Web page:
- For Western responses see BBR385–98 and SBBH1:67.
- For details of the martyrdom of Hájí Mírzáy-i-Halabí-Sáz during the upheaval see RB2:358–66.
- For the effect on Bahá'ís of Zoroastrian background see SBBH2:80.
||Iranian persecution; Haji Mirzay-i-Halabi-Saz
|1905 c. 30 Mar
||Hájí Kalb-`Alí is shot and killed in Najafábád. [BW18:386]
||Haji Kalb-`Ali; Iranian persecution
||Bahá'ís in Sangsar, Khurásán, are persecuted such that they take to the hills. [BW18:386]
||Several Bahá'ís in Sangsar and Shahmírzád are killed or injured by bullets; six Bahá'ís are arrested. [BW18:386]
||Sangsar and Shahmírzád
|1907 25 Apr
||Karbalá'í Sádiq is martyred in Tabríz. [BW18:386]
||Karbala'i Sadiq; Iranian persecution
||Eighteen or 19 Bahá'ís are brutally assassinated in Nayríz when the Constitutionalists take control of the city. [BBR369; BW18:386; DH71, 138; GPB298; RB1:268]
||Constitutionalists; Iranian persecution
||Bahá'ís of Námiq, Khurásán, are attacked and Kad-khudá Ismá'íl is killed. [BW18:386]
||Námiq; Khurásán; Kad-khudá
||Kad-khuda Isma'il; Iranian persecution
|1909 22 Apr
||Three Bahá'ís are killed in Hisár, Khurásán, and their wives seriously injured. [BW18:386]
|1909 28 Jul
||Bahá'ís in Námiq, Khurásán, are killed. [BW18:386]
|1909 8 Nov
||Hájí Haydar, a leading Bahá'í of Najafábád, is shot and killed at Isfahán. [BBR432]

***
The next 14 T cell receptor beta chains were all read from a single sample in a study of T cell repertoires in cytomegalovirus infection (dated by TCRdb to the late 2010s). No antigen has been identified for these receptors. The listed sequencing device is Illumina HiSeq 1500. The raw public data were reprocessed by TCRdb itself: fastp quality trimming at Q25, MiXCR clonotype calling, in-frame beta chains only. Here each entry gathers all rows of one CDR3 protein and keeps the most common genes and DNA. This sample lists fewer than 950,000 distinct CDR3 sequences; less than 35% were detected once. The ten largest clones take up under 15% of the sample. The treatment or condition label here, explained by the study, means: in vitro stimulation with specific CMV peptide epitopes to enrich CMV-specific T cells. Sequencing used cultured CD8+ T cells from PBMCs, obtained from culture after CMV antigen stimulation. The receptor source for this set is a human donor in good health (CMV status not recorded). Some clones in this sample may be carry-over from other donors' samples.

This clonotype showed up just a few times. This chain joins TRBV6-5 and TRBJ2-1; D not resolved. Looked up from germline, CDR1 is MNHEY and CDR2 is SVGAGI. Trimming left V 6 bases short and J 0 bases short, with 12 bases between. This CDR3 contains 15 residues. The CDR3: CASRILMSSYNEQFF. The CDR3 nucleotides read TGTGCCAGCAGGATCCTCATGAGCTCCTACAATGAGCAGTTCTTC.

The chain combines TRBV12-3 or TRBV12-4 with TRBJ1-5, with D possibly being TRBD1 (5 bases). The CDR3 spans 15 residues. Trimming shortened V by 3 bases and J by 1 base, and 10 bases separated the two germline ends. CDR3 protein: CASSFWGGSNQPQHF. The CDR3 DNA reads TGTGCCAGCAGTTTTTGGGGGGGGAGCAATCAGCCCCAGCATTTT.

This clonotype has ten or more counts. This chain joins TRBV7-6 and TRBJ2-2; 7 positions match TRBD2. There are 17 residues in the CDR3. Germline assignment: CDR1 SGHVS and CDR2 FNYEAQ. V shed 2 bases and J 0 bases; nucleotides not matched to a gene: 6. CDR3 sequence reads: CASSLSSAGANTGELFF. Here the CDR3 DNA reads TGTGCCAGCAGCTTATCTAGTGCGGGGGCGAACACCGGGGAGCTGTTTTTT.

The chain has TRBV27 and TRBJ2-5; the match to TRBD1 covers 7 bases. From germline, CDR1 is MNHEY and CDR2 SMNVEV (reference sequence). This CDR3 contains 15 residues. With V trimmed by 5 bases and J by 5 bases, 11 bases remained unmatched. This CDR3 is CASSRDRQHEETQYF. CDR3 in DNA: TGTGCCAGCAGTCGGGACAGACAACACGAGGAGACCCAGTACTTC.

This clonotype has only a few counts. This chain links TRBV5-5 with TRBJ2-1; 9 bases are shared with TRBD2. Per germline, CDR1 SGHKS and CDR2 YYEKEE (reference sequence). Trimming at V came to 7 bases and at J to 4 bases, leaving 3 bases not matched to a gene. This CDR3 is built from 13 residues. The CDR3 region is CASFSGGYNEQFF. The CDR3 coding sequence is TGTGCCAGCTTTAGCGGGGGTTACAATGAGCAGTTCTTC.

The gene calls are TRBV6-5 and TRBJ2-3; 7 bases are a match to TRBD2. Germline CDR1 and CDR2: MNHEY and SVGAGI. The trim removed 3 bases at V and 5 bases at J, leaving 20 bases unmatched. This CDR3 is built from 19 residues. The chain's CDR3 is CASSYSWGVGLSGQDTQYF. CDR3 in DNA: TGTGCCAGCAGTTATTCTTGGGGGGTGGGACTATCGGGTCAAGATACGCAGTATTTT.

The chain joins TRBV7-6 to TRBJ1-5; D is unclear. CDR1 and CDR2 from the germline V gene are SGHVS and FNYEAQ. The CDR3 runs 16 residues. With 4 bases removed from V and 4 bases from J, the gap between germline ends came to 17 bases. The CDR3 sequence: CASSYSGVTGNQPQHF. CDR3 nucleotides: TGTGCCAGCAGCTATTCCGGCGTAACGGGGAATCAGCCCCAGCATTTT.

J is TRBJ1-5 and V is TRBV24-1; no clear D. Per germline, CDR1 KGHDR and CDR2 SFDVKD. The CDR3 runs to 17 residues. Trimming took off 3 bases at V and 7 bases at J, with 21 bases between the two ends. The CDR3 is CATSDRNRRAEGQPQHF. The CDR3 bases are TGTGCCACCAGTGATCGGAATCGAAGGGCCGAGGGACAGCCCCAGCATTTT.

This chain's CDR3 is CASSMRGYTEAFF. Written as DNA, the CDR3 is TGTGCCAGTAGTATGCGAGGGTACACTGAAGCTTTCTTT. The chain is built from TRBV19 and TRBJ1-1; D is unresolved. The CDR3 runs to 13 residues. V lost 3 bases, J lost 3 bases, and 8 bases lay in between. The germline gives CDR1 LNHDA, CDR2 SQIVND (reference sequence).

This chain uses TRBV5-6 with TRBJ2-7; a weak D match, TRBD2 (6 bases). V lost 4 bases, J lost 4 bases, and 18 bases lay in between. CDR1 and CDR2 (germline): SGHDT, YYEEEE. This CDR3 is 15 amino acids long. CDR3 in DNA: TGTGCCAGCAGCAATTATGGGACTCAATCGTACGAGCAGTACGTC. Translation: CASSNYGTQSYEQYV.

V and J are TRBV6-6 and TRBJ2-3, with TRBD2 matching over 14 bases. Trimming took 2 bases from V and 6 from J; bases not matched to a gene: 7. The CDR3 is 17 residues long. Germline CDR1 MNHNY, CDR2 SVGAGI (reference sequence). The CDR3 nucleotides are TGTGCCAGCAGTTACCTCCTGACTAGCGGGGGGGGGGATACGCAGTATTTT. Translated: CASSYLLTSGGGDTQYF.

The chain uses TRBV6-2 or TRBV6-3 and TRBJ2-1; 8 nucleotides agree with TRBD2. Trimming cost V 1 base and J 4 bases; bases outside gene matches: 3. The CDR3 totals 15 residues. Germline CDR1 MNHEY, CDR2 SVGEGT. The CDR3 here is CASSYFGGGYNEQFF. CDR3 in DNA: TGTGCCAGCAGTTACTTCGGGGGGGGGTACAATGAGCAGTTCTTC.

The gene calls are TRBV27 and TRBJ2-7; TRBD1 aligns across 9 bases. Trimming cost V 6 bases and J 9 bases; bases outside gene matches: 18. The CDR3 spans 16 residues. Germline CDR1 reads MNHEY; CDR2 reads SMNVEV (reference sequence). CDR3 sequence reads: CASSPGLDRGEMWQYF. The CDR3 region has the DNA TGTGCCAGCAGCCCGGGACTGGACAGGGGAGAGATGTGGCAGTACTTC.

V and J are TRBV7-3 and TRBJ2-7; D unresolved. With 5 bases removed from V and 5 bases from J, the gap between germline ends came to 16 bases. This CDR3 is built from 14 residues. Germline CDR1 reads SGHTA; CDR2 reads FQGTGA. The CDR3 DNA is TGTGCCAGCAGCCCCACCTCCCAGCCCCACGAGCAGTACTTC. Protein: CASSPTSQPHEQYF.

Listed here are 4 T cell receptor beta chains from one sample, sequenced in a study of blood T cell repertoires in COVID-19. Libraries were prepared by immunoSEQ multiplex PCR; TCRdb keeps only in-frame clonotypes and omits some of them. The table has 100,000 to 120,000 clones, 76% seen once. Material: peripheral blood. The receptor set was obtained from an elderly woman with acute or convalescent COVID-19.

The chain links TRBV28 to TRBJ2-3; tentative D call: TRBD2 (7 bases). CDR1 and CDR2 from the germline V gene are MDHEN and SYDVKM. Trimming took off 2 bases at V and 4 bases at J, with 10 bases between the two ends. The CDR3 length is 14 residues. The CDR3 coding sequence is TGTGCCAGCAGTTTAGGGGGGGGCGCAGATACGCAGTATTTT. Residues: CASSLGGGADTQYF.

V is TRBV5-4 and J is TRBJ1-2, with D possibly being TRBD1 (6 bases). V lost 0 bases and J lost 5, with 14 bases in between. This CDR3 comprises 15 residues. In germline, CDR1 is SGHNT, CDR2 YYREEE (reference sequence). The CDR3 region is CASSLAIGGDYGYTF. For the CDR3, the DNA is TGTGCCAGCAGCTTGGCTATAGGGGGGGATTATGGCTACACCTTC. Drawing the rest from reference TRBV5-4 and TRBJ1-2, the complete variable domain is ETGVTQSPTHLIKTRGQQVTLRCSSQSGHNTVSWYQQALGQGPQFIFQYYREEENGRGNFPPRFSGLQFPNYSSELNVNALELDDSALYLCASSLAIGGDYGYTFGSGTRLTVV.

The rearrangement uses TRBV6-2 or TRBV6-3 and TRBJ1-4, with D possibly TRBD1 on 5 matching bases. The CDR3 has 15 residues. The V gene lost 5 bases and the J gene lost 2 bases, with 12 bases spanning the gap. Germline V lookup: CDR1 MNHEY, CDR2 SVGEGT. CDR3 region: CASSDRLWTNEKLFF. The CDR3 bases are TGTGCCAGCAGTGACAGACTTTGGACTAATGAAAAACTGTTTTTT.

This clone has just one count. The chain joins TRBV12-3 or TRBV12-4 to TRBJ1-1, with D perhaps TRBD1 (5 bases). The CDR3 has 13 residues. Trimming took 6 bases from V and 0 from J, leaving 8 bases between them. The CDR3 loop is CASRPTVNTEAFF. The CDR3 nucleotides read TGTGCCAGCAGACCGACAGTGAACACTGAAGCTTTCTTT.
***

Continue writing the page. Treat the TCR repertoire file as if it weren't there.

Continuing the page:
- BRXXX and BW18:387 say this occurred on 5 November.
- For Western accounts of the incident see BRR432–4.
||Haji Haydar; Iranian persecution
|1910 20 Sep
||Muhammad-Ja`far-i-Sabbágh is martyred at Najafábád. [BW18:387]
||Muhammad-Ja`far-i-Sabbagh; Iranian persecution
||By this year at least 70 Bahá'í books and pamphlets have been produced in English. [BBRSM:103–4]
There are about two dozen Bahá'ís in Canada by this year. [BFA2:158]
|Canada; Tihrán; Bárfurúsh; Mázandarán
||`Ali Muhammad Varqa; Hand of the Cause of God; Mirza Muhammad-`Ali; Mu`inu't-Tujjar; Iranian persecution
|1912 3 Jan
||In Sárí, Mázandarán, a mob attacks houses of Bahá'ís and four Bahá'ís are killed; a few days later another Bahá'í is killed. [BW18:387]
|1912 4 Feb
||Two Bahá'ís are killed in Máhfurúzak, Mázandarán. [BW18:387]
|1914 27 Aug
||Áqá Mírzá Yúsif-i-Qá'iní is killed in Mashhad. [BW18:387]
||Aqa Mirza Yusif-i-Qa'ini; Iranian persecution
|1915 14 Mar
||Shaykh ‘Alí Akbar-i-Qúchání is shot to death in Mashhad. Considerable anti-Bahá’í agitation follows and many Bahá’ís are forced to seek sanctuary. Three hundred people are arrested. [BBRXXX; BW18:387; GPB298–9]